Innovating through advice networks: Co-evolution of advice seeking and exploration/exploitation
Andrew Parker, Christian WaldstrømWhat do the networks of innovators look like? Are the networks of innovators different to those of individuals who focus on achieving more short-term practical goals? Research has shown how knowledge from higher in the hierarchy, from lower levels of the hierarchy, and from peers effects manager’s exploration and exploitation behaviours. Less well examined are how people who have explorative versus exploitative perceptions develop their networks, i.e., do they have a tendency to form reciprocal ties or prefer open versus closed networks. Since the causality of the relationship between explorative and exploitative perceptions and network change is also not clear there is a need to theorise how these perceptions and networks co-evolve. Do an individual’s explorative versus exploitative perceptions change as a result of the type of network that they have. For example, do people increase their perception of exploration versus exploitation based upon those around them, i.e., does contagion or social influence occur?
We explore the coevolution of the perceive work activities as being explorative versus exploitative and advice seeking networks. We theorize that individuals with high perceptions of exploration will prefer reciprocity which enables them to develop innovative opportunities in more depth from the relationships that they form. Alternatively, those that perceive exploitative opportunities shy away from reciprocal ties. Further, we theorize that there while there will be negative tendency for people with high perceptions of exploration to form triads that there is actually a positive tendency for having triads with others with high exploration perceptions. For high exploitation perceptions the opposite should occur. We also theorize that individuals with high exploitation tendencies are influenced by those around them whereas those with high exploration tendencies are not.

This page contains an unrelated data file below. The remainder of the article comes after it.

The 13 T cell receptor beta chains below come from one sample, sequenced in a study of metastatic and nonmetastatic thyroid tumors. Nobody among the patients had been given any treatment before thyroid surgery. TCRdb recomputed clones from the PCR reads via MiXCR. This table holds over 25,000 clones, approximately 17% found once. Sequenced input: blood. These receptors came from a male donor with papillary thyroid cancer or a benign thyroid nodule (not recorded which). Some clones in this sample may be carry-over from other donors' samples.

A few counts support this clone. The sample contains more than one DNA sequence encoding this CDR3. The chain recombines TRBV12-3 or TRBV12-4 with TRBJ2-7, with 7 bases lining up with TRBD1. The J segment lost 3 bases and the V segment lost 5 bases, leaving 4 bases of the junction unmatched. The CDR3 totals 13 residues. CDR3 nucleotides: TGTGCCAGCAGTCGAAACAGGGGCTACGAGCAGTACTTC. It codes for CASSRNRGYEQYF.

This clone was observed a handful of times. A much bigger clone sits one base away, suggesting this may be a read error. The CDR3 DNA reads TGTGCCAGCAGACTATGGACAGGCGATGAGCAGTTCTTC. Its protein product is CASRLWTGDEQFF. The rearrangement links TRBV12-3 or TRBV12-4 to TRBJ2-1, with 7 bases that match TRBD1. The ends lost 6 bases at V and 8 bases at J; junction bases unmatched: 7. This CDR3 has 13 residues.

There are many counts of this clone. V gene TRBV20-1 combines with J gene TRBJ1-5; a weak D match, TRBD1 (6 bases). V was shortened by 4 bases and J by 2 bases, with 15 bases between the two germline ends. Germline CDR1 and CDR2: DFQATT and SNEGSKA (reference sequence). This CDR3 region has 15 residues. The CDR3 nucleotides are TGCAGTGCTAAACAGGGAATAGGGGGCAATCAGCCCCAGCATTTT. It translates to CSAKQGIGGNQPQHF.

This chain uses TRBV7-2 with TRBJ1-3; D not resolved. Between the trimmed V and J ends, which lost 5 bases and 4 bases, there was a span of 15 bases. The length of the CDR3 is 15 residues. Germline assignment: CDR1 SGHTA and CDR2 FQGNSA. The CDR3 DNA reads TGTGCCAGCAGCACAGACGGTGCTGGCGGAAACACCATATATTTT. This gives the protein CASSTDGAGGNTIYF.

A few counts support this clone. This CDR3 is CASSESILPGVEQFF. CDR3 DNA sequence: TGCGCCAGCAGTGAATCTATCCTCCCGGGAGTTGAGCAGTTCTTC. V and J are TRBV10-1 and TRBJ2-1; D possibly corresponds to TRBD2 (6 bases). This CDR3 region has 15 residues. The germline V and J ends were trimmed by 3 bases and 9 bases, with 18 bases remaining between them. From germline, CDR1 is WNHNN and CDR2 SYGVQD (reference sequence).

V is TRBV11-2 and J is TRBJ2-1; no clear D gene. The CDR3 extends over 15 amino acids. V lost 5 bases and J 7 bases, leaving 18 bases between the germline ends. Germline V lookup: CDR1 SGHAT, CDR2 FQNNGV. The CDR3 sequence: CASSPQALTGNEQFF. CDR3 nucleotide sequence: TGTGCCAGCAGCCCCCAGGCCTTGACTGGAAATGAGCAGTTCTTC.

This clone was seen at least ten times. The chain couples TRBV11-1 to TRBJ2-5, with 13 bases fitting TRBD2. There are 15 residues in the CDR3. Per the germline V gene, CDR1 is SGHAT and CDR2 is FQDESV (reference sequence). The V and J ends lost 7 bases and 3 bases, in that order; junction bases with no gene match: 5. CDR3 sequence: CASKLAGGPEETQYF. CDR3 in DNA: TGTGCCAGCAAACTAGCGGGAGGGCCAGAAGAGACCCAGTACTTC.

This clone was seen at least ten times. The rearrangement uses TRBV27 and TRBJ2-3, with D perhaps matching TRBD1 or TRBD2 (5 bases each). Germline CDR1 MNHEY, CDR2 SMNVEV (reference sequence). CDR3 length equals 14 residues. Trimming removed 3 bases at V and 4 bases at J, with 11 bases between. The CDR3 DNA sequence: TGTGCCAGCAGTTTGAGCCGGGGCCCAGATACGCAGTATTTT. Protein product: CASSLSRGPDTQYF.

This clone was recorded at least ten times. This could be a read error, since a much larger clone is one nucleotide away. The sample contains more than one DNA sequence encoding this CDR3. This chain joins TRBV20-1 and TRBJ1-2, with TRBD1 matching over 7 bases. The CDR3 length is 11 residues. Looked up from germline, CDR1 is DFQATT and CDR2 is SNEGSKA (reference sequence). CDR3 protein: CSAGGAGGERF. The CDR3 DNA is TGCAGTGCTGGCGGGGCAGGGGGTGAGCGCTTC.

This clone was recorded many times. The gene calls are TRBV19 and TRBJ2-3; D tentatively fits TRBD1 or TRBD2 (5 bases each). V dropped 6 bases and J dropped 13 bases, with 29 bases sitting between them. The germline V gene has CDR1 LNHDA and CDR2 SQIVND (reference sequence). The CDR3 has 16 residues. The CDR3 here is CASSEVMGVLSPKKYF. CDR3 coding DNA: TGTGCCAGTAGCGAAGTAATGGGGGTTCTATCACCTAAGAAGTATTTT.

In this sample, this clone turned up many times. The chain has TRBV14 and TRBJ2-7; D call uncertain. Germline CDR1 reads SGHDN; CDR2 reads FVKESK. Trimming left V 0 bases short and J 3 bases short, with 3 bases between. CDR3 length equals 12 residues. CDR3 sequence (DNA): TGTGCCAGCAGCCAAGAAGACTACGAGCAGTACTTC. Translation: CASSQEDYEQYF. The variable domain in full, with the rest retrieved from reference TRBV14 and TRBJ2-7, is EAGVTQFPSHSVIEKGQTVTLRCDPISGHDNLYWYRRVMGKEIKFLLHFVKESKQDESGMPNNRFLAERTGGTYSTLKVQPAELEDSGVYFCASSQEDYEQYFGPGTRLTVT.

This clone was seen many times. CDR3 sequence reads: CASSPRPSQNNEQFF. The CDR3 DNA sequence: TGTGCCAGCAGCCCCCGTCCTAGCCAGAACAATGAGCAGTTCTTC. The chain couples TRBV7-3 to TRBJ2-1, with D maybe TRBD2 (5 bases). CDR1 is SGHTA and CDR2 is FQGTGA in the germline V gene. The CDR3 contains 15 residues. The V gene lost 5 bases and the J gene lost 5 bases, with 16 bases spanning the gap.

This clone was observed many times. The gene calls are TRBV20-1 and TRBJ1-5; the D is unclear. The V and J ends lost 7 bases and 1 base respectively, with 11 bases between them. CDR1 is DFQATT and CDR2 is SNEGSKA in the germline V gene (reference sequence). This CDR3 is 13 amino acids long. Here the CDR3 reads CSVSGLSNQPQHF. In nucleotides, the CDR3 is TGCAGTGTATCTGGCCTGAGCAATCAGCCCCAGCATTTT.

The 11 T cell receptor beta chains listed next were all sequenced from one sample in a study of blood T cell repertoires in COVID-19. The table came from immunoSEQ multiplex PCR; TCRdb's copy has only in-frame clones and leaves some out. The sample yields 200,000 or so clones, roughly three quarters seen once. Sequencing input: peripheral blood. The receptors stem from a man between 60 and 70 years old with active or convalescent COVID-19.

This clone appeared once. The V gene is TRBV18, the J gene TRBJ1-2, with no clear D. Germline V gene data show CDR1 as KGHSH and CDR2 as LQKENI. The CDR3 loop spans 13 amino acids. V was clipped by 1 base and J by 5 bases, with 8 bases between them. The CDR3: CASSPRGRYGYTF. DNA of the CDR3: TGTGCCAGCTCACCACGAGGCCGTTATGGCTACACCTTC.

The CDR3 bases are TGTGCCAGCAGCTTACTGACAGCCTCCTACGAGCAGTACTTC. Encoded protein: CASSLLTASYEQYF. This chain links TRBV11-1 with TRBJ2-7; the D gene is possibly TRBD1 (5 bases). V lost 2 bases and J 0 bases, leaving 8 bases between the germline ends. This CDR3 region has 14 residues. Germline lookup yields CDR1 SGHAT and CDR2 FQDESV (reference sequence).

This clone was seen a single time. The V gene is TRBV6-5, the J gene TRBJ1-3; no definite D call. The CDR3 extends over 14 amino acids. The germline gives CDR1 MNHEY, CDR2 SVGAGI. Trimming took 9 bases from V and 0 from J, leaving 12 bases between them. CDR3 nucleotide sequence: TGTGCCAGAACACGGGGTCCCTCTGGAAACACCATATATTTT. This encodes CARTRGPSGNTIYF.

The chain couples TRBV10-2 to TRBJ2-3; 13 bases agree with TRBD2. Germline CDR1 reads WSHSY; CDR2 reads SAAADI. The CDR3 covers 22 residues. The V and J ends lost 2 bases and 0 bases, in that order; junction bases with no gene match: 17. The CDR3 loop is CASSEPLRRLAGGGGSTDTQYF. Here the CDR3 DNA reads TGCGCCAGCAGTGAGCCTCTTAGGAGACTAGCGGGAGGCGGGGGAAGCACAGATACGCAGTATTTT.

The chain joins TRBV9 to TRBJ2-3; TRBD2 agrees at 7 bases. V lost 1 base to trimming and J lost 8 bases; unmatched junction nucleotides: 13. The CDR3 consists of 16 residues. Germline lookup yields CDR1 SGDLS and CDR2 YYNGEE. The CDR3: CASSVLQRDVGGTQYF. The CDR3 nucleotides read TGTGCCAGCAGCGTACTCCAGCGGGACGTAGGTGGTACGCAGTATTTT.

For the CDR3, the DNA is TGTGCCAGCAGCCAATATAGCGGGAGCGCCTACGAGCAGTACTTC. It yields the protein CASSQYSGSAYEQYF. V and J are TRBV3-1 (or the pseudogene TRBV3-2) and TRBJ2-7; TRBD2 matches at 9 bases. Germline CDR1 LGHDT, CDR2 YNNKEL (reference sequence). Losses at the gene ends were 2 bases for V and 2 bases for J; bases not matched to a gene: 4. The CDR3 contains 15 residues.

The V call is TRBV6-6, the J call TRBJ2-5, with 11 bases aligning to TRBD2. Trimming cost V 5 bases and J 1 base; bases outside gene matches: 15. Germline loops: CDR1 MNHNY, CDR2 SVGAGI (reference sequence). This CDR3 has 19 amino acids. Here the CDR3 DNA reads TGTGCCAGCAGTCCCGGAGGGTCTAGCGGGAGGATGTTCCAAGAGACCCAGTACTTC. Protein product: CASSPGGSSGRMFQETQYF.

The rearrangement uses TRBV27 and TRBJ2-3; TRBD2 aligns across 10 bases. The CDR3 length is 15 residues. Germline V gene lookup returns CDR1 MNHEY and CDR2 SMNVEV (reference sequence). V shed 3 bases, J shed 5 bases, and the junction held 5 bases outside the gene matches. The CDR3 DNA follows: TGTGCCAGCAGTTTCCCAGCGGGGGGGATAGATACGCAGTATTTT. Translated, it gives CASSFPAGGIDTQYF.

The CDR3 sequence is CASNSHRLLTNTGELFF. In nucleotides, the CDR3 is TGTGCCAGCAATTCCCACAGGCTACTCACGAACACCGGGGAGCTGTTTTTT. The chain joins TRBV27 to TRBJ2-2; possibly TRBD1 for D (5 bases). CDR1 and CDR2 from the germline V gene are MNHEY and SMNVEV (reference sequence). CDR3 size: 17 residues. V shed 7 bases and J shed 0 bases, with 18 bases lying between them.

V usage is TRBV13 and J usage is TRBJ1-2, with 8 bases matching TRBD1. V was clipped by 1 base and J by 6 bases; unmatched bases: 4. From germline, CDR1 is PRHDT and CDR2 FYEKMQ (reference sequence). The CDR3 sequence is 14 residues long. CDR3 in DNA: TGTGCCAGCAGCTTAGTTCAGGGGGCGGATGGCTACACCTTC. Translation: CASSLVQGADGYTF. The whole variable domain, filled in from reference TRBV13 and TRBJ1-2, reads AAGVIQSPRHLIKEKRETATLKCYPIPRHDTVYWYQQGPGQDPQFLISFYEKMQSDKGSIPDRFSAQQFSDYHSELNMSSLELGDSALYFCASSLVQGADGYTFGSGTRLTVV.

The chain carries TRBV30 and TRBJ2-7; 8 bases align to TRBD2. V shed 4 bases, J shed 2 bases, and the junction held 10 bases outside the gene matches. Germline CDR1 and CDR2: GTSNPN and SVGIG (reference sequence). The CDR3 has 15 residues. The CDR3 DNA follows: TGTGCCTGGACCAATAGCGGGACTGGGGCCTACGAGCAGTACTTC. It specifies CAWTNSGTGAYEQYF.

We test our ideas in the development department of a large industrial company. At each of three time points approximately 120 employees filled out a survey that included social network survey questions and a number of questions about their perceptions of the work environment. We analyzed our data using the actor-based Simulation Investigation for Empirical Network Analysis (SIENA) modeling framework in the RSiena software package. We model how network structural properties and individual attributes explain network change and whether network properties increase or decrease behaviors such as a tendency for exploration and exploitation.
Our preliminary results indicate that for the advice network, we find that over time employees with high perceptions of exploration have a tendency to form more ties, make reciprocal ties and a general tendency against triadic closure (transitive triplets). They do, however, like to create triadic structures with others that have high perceptions of exploration. In contrast, employees with high perceptions of exploitation have a tendency not to form triadic structures with others with high perceptions of exploitation. In addition, people social influence is positive and significant for exploitation but not for exploration. An individual’s perception of exploitation is influenced by those around them. We conclude with managerial implications and avenues for future research.